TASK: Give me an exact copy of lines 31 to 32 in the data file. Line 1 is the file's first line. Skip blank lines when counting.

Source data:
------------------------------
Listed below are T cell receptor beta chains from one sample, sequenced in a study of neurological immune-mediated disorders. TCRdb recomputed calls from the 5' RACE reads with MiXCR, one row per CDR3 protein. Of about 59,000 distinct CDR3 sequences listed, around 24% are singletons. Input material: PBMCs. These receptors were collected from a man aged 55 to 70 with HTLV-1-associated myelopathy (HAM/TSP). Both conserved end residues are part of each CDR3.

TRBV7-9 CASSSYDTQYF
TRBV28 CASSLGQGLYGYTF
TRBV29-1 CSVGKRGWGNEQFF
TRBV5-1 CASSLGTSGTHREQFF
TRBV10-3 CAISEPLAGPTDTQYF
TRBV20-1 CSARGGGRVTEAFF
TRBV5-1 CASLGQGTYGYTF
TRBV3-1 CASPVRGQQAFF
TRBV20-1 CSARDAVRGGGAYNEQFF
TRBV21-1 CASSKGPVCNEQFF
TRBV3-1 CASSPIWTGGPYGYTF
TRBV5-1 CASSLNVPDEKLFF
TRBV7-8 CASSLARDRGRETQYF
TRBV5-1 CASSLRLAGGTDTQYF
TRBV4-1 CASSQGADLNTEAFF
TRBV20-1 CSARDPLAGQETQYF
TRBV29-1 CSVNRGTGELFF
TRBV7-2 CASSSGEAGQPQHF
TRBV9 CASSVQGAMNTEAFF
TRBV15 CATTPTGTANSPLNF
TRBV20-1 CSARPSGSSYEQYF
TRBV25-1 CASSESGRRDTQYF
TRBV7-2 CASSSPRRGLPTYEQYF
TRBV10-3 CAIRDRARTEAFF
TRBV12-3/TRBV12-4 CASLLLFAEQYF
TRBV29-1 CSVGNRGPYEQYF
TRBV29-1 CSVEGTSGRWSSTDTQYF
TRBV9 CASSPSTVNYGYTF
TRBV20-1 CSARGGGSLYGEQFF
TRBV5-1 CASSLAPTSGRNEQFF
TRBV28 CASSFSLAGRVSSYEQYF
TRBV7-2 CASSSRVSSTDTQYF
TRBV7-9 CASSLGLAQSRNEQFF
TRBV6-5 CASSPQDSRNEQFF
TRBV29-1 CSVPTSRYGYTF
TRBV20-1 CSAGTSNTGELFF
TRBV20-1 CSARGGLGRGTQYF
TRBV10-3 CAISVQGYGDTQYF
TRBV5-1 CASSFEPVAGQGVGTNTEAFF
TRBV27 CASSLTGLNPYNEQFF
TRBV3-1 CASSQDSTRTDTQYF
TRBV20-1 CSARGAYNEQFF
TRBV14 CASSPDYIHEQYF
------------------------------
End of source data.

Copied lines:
TRBV5-1 CASSLAPTSGRNEQFF
TRBV28 CASSFSLAGRVSSYEQYF